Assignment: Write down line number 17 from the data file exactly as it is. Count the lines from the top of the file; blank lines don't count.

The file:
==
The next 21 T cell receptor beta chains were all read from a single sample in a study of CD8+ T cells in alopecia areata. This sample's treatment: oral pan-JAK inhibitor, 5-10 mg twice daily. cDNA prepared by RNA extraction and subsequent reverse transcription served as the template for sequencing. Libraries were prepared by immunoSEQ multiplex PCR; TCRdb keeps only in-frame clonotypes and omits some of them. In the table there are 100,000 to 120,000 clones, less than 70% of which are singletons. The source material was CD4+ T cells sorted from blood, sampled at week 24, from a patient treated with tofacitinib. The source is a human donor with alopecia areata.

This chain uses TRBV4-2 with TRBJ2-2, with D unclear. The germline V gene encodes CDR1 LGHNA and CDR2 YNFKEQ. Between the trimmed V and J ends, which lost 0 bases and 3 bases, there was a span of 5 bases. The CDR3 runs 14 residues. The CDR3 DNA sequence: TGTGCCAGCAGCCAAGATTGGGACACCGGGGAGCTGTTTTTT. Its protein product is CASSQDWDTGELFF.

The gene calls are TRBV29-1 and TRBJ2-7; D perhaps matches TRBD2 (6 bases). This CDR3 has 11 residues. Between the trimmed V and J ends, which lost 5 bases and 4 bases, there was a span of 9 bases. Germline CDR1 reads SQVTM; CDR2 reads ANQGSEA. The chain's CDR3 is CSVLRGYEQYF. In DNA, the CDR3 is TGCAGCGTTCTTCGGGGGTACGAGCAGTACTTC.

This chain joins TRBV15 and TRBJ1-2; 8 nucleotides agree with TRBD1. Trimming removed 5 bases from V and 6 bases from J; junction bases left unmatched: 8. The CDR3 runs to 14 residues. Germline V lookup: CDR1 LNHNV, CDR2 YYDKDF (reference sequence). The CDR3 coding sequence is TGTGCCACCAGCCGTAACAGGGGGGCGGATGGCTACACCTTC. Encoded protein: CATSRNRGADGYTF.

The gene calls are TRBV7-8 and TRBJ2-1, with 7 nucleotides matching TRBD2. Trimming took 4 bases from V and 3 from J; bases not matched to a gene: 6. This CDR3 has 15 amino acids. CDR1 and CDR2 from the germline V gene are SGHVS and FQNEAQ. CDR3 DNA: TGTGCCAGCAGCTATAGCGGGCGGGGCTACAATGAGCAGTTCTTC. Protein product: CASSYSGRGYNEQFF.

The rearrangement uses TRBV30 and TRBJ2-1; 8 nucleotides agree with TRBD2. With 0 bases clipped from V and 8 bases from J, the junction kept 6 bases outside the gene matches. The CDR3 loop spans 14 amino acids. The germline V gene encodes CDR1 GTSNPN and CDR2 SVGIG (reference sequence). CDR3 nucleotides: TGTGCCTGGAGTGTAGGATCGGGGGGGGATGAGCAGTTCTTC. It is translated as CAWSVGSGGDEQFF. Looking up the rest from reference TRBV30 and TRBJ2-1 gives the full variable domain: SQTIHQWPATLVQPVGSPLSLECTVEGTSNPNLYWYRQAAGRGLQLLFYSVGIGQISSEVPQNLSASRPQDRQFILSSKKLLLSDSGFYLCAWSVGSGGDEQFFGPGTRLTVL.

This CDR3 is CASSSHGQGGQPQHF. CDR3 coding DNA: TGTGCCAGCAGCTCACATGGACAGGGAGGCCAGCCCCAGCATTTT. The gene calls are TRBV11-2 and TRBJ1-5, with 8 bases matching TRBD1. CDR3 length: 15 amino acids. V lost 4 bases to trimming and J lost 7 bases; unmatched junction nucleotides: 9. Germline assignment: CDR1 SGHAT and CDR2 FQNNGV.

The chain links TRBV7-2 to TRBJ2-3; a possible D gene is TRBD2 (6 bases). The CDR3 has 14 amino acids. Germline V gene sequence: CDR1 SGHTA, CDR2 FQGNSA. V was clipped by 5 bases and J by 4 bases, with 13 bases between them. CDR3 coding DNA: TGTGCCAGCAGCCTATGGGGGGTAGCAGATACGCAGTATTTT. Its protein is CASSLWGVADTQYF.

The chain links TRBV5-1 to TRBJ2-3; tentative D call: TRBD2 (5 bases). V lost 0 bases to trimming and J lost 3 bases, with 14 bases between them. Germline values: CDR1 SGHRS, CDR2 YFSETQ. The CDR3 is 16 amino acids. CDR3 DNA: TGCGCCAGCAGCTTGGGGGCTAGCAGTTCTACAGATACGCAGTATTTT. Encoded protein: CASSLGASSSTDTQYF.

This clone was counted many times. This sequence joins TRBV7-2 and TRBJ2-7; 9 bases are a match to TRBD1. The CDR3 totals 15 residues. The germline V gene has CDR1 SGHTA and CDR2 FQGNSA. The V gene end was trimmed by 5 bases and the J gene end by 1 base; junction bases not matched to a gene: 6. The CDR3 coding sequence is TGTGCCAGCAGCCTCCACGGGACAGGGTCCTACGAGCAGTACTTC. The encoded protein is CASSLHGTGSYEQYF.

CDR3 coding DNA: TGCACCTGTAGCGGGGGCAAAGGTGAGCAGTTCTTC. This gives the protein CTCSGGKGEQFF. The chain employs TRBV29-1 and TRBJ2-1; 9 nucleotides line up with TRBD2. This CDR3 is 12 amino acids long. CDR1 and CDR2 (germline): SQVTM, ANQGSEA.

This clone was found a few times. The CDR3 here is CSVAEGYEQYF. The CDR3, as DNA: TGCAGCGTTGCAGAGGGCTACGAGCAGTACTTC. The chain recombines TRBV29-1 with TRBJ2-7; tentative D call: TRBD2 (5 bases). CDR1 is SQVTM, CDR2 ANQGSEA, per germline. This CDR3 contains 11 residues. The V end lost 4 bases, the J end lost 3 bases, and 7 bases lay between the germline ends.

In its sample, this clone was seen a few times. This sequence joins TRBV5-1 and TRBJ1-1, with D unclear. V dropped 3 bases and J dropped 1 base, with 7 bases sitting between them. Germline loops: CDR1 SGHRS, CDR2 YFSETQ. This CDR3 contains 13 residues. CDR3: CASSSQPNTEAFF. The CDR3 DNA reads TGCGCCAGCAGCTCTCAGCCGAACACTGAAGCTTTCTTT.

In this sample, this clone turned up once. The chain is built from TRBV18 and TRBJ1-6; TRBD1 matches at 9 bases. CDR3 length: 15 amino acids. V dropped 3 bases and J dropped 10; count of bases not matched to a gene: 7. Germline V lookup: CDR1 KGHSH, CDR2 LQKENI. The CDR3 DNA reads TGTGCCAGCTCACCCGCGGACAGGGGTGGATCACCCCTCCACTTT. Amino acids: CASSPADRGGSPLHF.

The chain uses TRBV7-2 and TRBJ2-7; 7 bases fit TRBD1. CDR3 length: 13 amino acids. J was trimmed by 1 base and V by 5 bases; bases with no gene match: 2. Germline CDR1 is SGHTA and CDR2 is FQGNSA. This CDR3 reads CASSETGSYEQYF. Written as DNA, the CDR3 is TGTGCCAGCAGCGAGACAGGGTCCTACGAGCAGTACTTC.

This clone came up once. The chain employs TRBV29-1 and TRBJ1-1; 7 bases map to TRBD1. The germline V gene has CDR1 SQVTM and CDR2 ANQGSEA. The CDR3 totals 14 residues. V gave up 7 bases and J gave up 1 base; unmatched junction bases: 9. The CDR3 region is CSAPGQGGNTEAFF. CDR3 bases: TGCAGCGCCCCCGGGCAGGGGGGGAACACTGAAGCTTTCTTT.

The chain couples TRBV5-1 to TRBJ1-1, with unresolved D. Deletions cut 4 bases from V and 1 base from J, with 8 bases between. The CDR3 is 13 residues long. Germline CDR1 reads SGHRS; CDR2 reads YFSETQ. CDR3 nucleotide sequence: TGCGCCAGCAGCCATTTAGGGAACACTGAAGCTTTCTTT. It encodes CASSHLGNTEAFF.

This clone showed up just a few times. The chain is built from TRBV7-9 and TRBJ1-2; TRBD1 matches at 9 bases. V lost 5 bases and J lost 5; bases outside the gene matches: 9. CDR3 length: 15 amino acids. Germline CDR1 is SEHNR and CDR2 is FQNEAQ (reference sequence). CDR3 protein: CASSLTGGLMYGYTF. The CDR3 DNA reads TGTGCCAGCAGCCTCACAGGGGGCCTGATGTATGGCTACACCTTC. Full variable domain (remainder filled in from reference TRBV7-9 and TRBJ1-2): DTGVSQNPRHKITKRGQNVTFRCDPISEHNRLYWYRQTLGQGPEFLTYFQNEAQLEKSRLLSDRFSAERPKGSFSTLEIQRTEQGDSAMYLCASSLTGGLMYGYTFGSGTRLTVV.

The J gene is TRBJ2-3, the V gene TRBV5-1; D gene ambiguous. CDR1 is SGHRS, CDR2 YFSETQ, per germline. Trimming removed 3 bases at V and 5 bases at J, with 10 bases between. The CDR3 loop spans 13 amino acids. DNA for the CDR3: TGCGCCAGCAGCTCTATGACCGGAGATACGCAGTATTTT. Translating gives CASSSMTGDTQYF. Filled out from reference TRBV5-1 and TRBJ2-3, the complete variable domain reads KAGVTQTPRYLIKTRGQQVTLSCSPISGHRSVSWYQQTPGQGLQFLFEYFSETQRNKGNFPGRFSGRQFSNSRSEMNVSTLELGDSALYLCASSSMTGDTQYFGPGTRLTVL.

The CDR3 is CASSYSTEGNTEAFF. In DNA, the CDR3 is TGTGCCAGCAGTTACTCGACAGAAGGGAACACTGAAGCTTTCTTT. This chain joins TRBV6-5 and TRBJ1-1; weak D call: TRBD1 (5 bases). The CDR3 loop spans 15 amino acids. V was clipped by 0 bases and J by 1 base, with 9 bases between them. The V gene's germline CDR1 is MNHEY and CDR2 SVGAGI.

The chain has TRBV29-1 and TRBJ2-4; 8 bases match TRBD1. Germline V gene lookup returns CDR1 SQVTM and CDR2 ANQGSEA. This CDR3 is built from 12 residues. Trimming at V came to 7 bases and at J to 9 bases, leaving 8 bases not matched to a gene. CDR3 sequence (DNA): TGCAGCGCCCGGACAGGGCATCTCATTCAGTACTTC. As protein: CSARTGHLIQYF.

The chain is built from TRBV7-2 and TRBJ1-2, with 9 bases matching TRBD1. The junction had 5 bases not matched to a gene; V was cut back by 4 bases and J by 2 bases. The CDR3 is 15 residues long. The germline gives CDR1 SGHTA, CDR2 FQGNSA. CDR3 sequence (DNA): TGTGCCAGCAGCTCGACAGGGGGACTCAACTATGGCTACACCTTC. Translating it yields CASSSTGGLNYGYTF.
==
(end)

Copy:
The chain couples TRBV5-1 to TRBJ1-1, with unresolved D. Deletions cut 4 bases from V and 1 base from J, with 8 bases between. The CDR3 is 13 residues long. Germline CDR1 reads SGHRS; CDR2 reads YFSETQ. CDR3 nucleotide sequence: TGCGCCAGCAGCCATTTAGGGAACACTGAAGCTTTCTTT. It encodes CASSHLGNTEAFF.